Published: 9 March 2022
Rising awareness of the need to build cyber security into oil and gas infrastructure projects inevitably raises questions about what cyber risk assessment and testing is needed, when, and who pays.
Increasing connectivity between corporate operational and information technology (OT and IT), and with external IT systems through the internet, is a key driver of such risk in a wide range of industries. Then there is the question of how and when assessment and testing can be fitted into timetables specified in contracts that expose engineering, procurement and construction contractors to financial penalties if they miss key deadlines.
These challenges are neatly illustrated through a real-life project in which a contractor undertook to design, build and operate (DBO) an offshore hydrocarbon production facility. The contractor was to operate the vessel for a year before handover to the customer, the eventual operator, and accepted that there would be financial penalties if the final commissioning deadline was missed.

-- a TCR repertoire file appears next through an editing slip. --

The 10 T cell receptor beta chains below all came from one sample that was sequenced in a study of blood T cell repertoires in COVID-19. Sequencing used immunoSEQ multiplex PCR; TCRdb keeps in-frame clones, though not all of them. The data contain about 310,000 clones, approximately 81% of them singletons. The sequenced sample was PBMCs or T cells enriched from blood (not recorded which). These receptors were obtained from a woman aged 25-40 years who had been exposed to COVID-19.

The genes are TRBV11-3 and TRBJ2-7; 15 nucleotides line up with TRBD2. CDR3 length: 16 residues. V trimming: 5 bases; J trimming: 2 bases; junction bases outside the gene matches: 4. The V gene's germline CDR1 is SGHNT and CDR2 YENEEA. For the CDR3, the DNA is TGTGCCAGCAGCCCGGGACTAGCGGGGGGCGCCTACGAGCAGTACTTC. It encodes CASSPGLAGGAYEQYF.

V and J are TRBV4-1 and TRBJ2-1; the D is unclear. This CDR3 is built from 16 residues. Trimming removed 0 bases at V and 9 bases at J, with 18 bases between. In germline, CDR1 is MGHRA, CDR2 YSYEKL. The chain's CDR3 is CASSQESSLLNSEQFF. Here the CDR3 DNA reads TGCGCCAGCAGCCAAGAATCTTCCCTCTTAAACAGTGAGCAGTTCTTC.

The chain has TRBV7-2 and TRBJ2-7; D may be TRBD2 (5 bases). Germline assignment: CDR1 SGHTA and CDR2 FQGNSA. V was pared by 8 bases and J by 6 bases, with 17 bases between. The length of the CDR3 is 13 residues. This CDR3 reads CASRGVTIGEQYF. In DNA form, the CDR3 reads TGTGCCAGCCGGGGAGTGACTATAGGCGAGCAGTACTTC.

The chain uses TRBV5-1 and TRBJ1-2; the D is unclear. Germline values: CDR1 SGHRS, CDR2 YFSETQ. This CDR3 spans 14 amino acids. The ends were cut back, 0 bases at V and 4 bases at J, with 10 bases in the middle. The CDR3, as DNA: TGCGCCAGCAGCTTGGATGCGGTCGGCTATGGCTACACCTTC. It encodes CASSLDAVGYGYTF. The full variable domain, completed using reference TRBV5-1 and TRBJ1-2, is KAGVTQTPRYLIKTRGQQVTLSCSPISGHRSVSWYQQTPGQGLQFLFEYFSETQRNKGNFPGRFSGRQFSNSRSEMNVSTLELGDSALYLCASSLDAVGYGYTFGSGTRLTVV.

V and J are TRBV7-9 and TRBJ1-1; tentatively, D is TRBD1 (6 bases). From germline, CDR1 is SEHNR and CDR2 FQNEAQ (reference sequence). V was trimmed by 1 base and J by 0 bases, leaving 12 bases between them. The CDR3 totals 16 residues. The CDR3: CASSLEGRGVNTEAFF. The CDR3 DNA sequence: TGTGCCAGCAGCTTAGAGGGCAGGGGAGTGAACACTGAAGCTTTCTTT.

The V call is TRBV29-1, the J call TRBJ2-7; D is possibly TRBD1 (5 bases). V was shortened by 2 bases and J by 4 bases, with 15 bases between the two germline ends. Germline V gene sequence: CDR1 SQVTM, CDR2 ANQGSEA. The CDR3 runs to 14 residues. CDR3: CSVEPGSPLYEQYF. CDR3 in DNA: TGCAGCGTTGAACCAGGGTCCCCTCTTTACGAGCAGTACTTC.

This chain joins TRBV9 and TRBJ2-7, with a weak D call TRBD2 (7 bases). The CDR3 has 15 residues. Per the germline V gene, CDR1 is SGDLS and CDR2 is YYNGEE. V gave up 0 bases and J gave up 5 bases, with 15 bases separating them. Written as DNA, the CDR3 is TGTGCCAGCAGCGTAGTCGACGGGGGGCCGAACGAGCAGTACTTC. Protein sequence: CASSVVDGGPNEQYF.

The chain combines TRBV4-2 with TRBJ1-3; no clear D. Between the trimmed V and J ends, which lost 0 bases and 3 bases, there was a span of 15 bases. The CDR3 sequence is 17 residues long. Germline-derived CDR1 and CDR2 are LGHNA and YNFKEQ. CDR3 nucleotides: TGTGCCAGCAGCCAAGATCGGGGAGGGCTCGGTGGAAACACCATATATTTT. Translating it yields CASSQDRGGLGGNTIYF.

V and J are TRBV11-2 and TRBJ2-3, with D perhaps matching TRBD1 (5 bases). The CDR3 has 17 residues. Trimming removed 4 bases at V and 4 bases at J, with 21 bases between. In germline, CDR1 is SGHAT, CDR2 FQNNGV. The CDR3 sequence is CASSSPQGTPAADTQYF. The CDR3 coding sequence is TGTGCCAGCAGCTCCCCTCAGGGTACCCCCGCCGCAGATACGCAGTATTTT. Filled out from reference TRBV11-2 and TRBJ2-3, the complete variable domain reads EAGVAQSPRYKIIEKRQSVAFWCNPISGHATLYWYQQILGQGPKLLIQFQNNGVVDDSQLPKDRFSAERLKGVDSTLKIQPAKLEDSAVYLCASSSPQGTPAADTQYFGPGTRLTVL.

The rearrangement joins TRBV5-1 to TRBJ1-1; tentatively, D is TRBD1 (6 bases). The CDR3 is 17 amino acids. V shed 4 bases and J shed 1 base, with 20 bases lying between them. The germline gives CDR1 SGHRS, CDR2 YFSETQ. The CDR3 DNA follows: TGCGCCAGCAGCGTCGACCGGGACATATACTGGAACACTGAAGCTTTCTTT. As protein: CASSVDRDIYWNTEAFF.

The whole project was to last five years, so it might have been thought that there was ample time to identify and resolve any cyber security risks across the interconnected OT and IT involved. However, cyber security was not specified in the contract as it did not have such a high profile at that time. Since the original contract was signed, the rising frequency of reported cyber-attacks on energy infrastructure1,2 led the contractor, acting in line with the policy of continuous improvement, to re-evaluate previous decisions. In light of the increased cyber risk, the contractor commissioned assessment and testing of the facilities OT and opted to cover the cost of ensuring that the facility could operate securely during the one-year operate phase of the DBO contract. It selected DNV to support it in achieving this within only three weeks of the final commissioning deadline.